Equity and Universal Design

Cognia’s expert reviewers identify test items that are accessible and not accessible to all students. They help educators recognize the connection of test items to curriculum and instruction by emphasizing that assessment items need to reflect learning outcomes and be grade appropriate.

The reviews are based on five key components of a high-quality assessment: test design and structure, stimuli, test items, item alignment to standards, and scoring materials.

The review flags items that expose students to stereotypical information and micro-aggression.

Specifically, the reviews help determine if tests are free of racial, gender, and socio-economical bias. The review flags items that expose students to stereotypical information and micro-aggression. Such items lower efficacy and create unintended emotional distraction. The review also evaluates whether the assessments are readable and accessible for students with disabilities and learning exceptionalities and for non-native English speakers—all of whom may not be strong readers but receive no special accommodations.

Cognia helps ensure that educators understand what equitable assessments look like and are familiar with the processes that help continually refine their assessment system. By selecting examples directly from the district’s assessments and demonstrating how to improve or repair items, administrators and teachers learn how to adjust their assessments. Item-by-item feedback helps educators make immediate improvements to existing assessments and ensure quality in those being developed or revised.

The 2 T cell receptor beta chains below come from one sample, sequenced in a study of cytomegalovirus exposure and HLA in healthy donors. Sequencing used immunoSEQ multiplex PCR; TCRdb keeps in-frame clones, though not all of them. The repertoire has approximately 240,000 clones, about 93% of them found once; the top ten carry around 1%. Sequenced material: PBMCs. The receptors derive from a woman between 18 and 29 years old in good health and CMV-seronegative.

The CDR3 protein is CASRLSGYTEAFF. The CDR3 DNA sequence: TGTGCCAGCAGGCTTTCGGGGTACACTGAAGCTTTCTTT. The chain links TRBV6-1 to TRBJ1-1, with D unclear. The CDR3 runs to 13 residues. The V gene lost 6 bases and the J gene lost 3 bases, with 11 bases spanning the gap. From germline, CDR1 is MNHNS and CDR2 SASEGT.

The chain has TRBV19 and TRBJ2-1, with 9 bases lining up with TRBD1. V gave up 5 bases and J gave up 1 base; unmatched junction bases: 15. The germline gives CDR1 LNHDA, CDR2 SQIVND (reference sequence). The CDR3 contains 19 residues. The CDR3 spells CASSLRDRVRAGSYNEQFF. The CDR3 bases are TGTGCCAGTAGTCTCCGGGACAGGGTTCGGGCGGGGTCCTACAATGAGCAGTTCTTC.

Until the data exposed the academic differences, bias and equity were not part of the conversation. Before we analyzed actual data, the achievement gap was suspected and not widely accepted as actual.

Common challenges

Common themes emerge across many districts’ assessments. Reviewers often find:

  • Items that came from assessment banks aligned to previous standards
  • Unnecessary use of male pronouns “he/him” in questions that refer to occupations in health science and other fields
  • Subject matter that revives trauma, as when items refer to recent hurricanes or floods that may remind a student of personal loss or danger

The best testing practice also avoids mention of racial issues. In all subject areas, those issues are best raised in classroom discussions where there is a teacher to mediate the discussion.

The review also evaluates whether the assessments are readable and accessible for students with disabilities and learning exceptionalities and for non-native English speakers—all of whom may not be strong readers but receive no special accommodations.